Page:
We do not have to dig very deep to discover the source of our programmed attitudes. Countless pop-song lyrics, novel plots, and romantic movie themes have glorified and capitalized on the villain/victim model.

While many of us were weaned on co-dependent Weepy-Waily Victim Songs, few of us have taken the time to step back and ask, "Is there an option other than the one I've been shown? Am I doomed to live out the rest of my life feeling separate from those I once cared for deeply? Is there a way I can remain friends with my ex and feel good about him or her, as well as myself?"

It is not only possible to enjoy a lasting and rewarding relationship with your ex; it is inevitable, for two reasons:

1. Once we are in relationship, we are in relationship forever.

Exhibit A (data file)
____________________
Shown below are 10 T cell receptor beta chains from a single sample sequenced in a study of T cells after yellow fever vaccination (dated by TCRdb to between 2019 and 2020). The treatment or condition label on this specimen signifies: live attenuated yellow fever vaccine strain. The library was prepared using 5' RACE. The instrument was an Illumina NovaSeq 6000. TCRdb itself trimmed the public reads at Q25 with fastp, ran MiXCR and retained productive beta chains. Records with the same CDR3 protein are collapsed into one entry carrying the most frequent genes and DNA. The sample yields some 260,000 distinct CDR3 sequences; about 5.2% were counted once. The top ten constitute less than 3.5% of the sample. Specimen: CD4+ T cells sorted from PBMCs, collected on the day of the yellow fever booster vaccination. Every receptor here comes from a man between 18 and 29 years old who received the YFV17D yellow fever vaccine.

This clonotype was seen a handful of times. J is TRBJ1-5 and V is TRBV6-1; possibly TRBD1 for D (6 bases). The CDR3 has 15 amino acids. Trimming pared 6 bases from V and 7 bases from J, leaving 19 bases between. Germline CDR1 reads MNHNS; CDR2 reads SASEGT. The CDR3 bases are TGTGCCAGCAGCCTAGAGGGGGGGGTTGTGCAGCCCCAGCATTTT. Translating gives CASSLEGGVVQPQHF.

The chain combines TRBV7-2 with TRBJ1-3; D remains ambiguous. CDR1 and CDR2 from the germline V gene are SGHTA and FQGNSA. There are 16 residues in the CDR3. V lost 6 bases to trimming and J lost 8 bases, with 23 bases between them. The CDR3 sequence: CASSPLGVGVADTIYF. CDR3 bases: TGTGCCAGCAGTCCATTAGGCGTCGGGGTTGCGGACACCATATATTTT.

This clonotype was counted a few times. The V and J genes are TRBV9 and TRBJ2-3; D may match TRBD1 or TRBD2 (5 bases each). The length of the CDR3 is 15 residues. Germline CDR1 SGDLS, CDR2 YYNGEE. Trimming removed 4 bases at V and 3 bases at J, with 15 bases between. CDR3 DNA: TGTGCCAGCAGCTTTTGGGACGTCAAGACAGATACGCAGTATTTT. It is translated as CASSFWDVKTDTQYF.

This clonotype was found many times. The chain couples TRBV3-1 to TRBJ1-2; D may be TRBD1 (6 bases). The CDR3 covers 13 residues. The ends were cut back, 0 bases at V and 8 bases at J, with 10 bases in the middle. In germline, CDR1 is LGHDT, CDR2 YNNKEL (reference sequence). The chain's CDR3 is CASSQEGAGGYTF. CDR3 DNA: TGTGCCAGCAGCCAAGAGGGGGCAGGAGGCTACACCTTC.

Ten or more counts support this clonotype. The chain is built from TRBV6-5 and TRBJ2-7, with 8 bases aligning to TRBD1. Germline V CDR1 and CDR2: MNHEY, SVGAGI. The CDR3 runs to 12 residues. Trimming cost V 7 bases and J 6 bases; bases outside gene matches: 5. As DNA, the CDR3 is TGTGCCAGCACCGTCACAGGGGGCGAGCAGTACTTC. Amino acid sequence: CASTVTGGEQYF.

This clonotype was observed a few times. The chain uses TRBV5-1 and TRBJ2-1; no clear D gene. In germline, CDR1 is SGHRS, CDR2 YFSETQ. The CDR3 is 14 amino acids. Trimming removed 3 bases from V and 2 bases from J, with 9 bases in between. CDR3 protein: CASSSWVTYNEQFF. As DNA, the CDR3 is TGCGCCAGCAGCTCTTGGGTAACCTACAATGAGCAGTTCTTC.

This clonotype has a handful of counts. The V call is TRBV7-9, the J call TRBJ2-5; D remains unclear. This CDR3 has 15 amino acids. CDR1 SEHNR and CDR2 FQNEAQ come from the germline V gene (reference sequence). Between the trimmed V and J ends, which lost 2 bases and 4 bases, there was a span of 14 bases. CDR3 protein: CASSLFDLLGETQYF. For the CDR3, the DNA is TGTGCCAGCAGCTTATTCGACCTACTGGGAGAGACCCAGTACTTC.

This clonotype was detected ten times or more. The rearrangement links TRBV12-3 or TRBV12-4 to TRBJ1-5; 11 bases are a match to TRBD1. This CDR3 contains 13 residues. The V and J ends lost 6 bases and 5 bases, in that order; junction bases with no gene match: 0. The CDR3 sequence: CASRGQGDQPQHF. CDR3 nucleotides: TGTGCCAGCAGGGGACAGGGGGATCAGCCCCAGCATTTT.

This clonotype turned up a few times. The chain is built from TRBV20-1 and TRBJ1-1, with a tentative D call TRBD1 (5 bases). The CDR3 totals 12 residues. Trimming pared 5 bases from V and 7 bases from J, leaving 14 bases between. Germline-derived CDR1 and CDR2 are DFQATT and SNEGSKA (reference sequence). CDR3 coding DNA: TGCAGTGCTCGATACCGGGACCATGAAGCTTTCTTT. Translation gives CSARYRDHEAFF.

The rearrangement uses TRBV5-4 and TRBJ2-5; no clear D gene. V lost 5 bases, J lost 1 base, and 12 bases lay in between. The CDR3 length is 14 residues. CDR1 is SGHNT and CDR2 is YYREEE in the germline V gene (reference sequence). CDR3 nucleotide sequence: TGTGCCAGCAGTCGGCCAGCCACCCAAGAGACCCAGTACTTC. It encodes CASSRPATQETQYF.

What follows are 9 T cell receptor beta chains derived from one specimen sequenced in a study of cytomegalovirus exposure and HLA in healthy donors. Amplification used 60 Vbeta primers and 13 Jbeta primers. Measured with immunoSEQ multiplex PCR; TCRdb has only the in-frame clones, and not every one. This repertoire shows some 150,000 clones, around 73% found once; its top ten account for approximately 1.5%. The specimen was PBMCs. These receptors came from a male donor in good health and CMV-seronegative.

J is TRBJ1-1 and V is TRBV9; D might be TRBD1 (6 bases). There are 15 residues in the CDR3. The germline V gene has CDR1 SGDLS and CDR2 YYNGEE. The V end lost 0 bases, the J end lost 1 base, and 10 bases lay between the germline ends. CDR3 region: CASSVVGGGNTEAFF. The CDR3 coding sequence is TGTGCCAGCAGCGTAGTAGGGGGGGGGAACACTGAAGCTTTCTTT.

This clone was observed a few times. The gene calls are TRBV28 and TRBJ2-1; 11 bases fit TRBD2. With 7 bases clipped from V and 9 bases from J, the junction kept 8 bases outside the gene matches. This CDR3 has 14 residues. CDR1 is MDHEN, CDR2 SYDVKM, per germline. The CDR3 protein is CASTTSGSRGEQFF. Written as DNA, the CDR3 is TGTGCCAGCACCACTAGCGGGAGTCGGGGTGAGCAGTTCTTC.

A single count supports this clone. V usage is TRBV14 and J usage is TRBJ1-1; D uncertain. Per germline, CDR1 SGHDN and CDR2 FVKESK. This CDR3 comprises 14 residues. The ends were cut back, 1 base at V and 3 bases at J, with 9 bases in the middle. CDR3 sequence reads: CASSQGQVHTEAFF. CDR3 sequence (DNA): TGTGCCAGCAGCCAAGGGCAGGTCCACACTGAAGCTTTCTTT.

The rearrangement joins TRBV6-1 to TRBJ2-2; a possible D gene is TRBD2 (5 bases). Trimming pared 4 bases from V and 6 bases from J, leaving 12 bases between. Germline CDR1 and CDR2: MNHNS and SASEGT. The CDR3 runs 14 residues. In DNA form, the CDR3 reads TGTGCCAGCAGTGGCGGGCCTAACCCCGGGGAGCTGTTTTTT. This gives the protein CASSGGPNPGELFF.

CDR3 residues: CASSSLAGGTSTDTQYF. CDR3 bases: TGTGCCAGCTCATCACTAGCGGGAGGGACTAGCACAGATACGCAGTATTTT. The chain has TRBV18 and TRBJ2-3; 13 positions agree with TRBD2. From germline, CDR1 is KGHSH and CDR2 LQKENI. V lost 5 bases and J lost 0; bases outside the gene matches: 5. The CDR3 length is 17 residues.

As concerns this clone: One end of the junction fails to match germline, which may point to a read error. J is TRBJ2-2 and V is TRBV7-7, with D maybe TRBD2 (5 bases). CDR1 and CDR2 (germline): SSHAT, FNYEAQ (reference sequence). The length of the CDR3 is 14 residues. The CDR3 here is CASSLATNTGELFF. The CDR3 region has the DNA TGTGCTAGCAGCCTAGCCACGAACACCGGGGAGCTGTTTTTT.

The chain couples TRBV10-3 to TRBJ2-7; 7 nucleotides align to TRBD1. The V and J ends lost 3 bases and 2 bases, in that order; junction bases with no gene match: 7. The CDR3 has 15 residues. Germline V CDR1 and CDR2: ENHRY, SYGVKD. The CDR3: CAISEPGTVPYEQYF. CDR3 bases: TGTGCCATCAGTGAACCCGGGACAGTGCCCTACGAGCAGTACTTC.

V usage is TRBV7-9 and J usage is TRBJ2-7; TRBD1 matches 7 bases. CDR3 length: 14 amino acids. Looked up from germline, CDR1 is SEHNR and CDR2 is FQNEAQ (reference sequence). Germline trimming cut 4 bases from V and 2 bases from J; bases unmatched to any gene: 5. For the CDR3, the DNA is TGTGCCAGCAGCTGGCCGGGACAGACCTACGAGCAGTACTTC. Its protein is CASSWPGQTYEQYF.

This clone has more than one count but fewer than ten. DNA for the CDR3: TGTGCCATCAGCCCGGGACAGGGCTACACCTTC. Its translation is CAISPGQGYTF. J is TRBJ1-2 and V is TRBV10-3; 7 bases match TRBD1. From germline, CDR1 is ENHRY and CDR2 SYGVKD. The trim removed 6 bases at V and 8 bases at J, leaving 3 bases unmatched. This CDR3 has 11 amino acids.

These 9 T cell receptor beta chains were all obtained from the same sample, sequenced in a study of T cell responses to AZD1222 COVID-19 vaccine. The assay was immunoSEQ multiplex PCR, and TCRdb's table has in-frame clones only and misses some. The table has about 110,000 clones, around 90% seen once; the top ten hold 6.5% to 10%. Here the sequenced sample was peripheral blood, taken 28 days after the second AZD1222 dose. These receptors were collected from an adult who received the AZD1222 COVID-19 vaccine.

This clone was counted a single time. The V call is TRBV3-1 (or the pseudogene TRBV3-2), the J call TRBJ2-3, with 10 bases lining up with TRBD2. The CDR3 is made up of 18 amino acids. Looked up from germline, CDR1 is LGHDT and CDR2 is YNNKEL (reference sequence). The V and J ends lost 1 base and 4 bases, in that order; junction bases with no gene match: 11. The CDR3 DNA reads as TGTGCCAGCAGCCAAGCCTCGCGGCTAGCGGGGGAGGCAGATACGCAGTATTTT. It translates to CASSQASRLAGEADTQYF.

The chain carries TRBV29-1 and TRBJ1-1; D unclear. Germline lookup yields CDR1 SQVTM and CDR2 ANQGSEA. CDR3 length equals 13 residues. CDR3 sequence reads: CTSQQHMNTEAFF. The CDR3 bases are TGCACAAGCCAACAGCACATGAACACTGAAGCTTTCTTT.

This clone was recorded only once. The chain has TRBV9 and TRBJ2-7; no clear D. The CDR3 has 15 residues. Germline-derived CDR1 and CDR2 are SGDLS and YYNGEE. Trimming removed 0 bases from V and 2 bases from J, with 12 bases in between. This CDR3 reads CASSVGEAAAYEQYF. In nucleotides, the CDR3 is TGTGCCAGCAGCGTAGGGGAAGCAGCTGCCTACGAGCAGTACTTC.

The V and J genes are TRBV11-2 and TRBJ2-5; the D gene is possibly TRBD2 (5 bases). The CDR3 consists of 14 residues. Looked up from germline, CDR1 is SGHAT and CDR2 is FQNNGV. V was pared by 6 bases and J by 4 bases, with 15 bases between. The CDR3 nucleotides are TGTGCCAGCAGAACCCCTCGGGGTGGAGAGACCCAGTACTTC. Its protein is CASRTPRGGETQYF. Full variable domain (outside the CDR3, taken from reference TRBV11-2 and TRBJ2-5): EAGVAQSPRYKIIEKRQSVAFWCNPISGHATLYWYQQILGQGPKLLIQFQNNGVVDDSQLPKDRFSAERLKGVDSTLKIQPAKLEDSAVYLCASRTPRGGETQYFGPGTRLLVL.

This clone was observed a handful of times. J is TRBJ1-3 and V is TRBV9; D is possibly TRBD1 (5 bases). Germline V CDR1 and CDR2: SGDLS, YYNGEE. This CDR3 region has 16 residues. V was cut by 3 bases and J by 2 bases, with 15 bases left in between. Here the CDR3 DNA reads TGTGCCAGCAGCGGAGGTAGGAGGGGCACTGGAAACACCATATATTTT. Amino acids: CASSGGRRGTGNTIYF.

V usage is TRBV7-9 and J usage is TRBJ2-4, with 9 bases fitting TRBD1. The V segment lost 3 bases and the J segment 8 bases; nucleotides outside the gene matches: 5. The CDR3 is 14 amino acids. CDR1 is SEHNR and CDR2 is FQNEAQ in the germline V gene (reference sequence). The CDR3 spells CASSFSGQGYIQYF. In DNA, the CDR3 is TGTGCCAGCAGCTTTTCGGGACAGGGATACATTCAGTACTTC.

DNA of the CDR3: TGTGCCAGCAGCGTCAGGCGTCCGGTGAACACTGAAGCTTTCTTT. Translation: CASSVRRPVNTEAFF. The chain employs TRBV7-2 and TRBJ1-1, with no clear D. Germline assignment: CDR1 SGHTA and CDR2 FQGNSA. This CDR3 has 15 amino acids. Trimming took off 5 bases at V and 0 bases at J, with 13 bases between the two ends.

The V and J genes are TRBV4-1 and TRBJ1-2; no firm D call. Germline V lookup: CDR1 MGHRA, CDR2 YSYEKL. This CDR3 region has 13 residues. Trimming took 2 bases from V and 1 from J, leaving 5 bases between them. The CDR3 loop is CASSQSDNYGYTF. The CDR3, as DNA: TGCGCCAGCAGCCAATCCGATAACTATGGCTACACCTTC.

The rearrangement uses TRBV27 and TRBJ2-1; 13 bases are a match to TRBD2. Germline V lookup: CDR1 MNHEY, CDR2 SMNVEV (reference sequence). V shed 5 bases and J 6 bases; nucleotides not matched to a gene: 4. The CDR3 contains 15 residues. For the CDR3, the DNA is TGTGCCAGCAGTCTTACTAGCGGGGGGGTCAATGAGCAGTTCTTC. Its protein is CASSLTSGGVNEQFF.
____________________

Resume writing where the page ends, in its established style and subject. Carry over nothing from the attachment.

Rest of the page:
2. All enmity must eventually give way to healing.

"But," you may sincerely contend, "you don't know about my relationship-I don't ever want to see that horrible jerk again, let alone be friends."

You don't need to ever see that "horrible jerk" again, but for your own well-being, you need to come to perceive the relationship in a way that will empower you so you won't feel drained and emotionally poisoned every time you think of your former partner. No matter what he or she is doing or feeling, you must find a way out of pain and anger for your own peace of mind.

You cannot get on with creating better future relationships unless you come to terms with past ones; otherwise, life is just one long Groundhog Day in which you keep attracting the same kind of partner--different actor, same story. Are you ready to write a new script with a more satisfying ending?